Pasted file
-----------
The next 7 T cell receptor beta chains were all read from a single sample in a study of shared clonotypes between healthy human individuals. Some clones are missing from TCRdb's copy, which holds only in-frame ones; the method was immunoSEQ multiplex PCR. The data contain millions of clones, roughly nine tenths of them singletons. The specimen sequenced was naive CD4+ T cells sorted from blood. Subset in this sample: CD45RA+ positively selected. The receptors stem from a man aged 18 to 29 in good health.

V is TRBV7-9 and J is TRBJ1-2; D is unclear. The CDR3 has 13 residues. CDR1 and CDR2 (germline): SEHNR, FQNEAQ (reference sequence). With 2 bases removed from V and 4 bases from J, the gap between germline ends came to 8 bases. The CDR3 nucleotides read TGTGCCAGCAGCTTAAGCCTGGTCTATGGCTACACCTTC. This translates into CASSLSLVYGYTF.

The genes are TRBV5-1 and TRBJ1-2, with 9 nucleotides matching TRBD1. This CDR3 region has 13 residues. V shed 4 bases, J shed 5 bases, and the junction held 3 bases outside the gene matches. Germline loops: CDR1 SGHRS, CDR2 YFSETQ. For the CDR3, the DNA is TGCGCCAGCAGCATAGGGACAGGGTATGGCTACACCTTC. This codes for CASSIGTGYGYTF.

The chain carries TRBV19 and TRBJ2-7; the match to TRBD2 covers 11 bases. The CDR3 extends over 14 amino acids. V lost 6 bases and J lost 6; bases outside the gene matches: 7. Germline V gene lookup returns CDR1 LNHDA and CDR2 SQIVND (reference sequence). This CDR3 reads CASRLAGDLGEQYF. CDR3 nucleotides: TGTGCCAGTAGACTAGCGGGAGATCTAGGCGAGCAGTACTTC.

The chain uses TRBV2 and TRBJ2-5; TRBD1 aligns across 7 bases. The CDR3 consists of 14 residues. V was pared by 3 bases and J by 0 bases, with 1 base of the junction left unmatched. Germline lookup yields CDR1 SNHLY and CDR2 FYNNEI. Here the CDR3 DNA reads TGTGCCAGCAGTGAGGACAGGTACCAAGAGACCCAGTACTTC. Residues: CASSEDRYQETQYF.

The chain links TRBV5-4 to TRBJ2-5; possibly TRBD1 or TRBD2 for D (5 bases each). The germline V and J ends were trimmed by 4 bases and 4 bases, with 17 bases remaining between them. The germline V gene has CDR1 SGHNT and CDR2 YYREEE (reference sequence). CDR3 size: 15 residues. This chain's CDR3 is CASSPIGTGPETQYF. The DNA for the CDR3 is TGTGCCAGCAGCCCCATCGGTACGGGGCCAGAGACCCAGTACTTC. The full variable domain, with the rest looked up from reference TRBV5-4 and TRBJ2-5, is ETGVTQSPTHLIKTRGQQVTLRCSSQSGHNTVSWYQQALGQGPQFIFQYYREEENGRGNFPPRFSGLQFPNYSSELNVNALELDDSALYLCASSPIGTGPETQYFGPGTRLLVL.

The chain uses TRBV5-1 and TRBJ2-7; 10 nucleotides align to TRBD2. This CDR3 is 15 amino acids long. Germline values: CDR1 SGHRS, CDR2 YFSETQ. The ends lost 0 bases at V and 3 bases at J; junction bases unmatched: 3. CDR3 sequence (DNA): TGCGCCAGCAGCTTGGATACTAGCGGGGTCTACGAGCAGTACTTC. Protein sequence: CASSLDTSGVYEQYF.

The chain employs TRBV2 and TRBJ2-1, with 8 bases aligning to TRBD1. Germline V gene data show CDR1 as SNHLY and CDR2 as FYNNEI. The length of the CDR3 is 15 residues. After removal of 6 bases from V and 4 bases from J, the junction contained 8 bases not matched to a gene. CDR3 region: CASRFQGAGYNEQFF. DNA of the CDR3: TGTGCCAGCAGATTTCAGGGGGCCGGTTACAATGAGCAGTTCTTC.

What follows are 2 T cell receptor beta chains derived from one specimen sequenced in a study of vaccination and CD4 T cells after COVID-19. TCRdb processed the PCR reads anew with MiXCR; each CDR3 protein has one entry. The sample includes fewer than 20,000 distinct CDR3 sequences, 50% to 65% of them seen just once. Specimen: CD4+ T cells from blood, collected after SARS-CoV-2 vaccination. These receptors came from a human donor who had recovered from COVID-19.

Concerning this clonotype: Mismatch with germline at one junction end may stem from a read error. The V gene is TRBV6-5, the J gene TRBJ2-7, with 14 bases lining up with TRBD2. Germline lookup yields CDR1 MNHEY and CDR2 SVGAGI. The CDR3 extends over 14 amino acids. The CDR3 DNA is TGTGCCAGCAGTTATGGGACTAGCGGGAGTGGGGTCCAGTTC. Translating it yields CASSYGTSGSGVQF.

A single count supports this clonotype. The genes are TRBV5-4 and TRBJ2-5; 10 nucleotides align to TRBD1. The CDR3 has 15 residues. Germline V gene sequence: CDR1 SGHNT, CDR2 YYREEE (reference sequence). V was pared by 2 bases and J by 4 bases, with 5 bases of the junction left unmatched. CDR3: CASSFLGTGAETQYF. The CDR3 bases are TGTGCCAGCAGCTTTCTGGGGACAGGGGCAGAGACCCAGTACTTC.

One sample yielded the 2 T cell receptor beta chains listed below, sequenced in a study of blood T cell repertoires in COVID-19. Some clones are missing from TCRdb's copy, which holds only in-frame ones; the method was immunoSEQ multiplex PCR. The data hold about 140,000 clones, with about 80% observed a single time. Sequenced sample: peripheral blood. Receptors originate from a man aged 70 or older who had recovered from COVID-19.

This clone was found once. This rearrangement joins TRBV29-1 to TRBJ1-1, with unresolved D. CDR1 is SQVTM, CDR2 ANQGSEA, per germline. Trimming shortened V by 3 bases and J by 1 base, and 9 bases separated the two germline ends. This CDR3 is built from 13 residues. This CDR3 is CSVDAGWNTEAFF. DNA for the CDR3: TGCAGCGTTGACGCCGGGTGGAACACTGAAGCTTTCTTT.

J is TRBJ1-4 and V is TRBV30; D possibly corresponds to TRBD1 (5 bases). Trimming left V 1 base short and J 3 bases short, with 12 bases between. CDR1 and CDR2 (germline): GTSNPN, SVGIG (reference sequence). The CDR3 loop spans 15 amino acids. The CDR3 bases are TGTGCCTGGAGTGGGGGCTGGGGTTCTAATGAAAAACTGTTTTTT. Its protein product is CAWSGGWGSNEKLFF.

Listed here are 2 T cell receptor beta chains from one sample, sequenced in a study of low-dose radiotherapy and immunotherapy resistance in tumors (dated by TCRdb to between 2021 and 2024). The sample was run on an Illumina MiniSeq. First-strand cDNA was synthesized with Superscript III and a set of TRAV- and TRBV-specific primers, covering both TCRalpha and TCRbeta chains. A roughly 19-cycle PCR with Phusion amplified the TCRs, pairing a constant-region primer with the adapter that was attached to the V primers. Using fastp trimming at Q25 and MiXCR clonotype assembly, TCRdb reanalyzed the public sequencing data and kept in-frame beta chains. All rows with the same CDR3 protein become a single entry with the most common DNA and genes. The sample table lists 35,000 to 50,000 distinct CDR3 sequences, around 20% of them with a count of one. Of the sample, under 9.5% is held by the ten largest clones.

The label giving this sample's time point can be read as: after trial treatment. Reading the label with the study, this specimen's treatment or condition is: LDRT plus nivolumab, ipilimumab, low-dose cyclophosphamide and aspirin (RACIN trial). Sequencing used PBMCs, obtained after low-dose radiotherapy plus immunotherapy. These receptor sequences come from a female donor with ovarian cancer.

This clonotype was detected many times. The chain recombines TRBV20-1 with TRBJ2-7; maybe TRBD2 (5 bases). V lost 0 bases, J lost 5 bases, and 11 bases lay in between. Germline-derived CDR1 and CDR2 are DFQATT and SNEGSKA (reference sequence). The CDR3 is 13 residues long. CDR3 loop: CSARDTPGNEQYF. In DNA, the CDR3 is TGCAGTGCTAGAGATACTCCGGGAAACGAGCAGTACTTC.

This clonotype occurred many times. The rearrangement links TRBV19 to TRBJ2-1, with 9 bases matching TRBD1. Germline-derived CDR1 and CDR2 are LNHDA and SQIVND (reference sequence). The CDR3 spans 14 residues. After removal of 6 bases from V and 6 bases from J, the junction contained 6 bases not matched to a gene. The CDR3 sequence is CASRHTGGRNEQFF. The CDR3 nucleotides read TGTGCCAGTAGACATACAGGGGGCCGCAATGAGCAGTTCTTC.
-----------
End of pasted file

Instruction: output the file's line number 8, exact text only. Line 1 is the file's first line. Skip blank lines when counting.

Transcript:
The chain employs TRBV2 and TRBJ2-1, with 8 bases aligning to TRBD1. Germline V gene data show CDR1 as SNHLY and CDR2 as FYNNEI. The length of the CDR3 is 15 residues. After removal of 6 bases from V and 4 bases from J, the junction contained 8 bases not matched to a gene. CDR3 region: CASRFQGAGYNEQFF. DNA of the CDR3: TGTGCCAGCAGATTTCAGGGGGCCGGTTACAATGAGCAGTTCTTC.